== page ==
NAII to Host Conference Addressing OFAC Regulation

June 13, 2002

The National Association of Independent Insurers (NAII) and Chicago-based law firm Lord, Bissell and Brook will host an industry-wide informational conference June 20 to discuss the insurance industry’s compliance concerns with a federal regulation that list foreign entities with which insurance companies can no longer transact business.

A representative from the U.S. Treasury Department’s Office of Foreign Assets Control will address the practical application of OFAC’s regulation to insurers and participate in a roundtable discussion to address concerns with complying with the regulations at NAII headquarters in Des Plaines.

President Bush issued an executive order on September 24, 2001 that mandates U.S. underwriters, brokers, agents, primary insurers, reinsurers and U.S. citizen employees of foreign firms in the industry are prohibited from engaging in transactions with individuals, government entities, officials and companies from Libya, Iraq, Sudan, Cuba or the Taliban in Afghanistan; companies organized or controlled in Cuba; Cuban citizens; and other individuals, entities or vessels appearing on OFAC’s Specially Designated Nationals and Blocked Persons list. According to the regulations, all property-including insurance contracts—in that there is a direct or indirect interest in these entities, is blocked or “frozen.”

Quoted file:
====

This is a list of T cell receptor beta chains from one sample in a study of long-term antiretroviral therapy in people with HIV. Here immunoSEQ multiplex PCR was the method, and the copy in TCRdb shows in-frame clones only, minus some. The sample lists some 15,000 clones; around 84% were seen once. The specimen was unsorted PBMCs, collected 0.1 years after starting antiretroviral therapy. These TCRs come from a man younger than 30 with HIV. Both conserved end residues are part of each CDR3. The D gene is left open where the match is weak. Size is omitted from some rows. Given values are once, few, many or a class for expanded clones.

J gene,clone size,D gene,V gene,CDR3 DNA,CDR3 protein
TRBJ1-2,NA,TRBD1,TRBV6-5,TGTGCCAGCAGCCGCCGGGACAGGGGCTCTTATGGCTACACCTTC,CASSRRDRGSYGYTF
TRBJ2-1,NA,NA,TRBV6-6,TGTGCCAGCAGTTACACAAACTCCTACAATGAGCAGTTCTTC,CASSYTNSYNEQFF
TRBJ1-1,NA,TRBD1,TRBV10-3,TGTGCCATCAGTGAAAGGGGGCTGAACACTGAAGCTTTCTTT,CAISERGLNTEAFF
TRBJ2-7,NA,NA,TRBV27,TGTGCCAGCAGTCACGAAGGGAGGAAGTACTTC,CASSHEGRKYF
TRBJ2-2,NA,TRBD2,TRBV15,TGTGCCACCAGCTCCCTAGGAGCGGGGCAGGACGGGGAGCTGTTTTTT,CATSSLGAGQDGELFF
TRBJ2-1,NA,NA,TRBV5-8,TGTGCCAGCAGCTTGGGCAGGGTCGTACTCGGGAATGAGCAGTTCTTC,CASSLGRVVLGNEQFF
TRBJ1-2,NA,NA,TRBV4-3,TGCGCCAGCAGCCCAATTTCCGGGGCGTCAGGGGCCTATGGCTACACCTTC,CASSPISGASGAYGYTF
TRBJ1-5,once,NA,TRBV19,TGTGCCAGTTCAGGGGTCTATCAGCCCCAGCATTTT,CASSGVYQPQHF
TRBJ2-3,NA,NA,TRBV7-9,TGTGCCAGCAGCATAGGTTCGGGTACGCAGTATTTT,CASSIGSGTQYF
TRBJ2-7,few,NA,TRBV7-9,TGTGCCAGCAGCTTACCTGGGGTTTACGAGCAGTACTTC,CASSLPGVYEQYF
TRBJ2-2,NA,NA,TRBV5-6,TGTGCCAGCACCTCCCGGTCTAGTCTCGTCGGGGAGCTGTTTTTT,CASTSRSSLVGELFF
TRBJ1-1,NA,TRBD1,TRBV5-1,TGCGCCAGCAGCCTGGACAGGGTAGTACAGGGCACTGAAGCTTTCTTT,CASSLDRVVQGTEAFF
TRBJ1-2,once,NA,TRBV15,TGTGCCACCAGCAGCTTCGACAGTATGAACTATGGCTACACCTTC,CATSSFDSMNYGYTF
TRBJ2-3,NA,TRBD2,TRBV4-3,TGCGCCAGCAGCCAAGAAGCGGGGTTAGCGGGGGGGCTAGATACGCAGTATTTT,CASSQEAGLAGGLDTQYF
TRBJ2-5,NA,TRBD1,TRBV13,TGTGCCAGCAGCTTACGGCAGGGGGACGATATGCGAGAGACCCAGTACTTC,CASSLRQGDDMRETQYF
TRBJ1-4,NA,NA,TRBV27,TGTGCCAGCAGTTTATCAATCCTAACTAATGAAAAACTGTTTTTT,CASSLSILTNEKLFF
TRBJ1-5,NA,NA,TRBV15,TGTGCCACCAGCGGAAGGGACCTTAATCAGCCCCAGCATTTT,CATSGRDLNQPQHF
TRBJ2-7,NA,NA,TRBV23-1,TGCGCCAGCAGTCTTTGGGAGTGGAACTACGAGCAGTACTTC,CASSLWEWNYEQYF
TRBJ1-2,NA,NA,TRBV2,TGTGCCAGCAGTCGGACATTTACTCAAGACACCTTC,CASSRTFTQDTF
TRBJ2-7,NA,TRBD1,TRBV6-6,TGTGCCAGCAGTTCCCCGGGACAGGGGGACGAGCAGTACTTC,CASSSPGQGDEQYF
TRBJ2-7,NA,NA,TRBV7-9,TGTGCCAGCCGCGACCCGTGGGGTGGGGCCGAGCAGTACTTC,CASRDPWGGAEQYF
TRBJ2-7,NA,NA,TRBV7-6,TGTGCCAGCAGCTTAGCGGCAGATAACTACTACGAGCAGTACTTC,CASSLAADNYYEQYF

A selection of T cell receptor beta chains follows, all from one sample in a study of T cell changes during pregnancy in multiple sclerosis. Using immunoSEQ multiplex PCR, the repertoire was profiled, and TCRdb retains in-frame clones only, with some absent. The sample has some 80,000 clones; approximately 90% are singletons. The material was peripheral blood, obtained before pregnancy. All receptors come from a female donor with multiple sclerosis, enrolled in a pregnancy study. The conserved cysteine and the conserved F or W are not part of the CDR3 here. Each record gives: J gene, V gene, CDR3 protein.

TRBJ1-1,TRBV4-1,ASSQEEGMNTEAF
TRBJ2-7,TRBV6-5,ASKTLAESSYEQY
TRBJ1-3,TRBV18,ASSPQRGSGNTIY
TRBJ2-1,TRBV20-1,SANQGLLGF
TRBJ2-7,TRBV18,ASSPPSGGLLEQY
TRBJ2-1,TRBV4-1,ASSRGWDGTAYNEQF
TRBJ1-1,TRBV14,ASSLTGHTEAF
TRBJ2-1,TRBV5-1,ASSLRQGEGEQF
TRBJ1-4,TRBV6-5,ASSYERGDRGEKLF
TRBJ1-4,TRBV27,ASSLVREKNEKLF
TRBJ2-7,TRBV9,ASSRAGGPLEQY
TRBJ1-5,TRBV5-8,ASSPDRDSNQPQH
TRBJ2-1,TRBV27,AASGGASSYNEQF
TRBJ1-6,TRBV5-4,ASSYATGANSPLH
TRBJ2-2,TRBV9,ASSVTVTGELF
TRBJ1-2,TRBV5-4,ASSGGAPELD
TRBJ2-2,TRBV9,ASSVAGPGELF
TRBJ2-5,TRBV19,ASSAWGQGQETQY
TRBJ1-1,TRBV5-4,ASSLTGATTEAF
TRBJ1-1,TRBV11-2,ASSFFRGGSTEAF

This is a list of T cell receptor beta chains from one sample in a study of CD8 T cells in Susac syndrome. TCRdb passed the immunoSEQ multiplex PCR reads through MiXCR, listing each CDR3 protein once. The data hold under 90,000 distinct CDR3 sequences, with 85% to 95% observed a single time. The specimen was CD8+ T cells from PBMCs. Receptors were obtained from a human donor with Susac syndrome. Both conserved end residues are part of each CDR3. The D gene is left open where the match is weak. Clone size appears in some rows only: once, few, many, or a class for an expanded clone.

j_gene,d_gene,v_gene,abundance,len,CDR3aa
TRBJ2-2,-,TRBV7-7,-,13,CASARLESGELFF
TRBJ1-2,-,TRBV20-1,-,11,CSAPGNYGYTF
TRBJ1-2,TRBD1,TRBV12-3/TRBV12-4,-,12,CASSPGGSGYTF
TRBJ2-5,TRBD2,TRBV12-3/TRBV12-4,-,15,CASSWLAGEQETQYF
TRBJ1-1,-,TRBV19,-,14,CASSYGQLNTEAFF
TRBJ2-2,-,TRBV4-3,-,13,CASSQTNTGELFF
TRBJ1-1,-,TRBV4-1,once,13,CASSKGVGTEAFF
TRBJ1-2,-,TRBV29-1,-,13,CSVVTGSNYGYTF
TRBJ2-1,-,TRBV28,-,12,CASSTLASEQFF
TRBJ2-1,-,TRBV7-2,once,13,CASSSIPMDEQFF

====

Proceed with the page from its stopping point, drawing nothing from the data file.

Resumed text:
The conference will address procedural issues that have surfaced for insurance companies from OFAC’s regulation, including:

The inability of an insurance company to cancel a policy mid-term with an individual on the OFAC list per state insurance regulations.

The uncertainty of individuals insured under a reinsurance contract or who purchased a policy over the Internet.

Name and entities continue to be added to the OFAC list, and are available for review from the OFAC Web site at

Insurance companies interested in signing up for the NAII conference should contact Kathleen Jensen at (847) 297-7800, ext. 407, or e-mail at

Topics Carriers USA Legislation Training Development

Was this article valuable?

Here are more articles you may enjoy.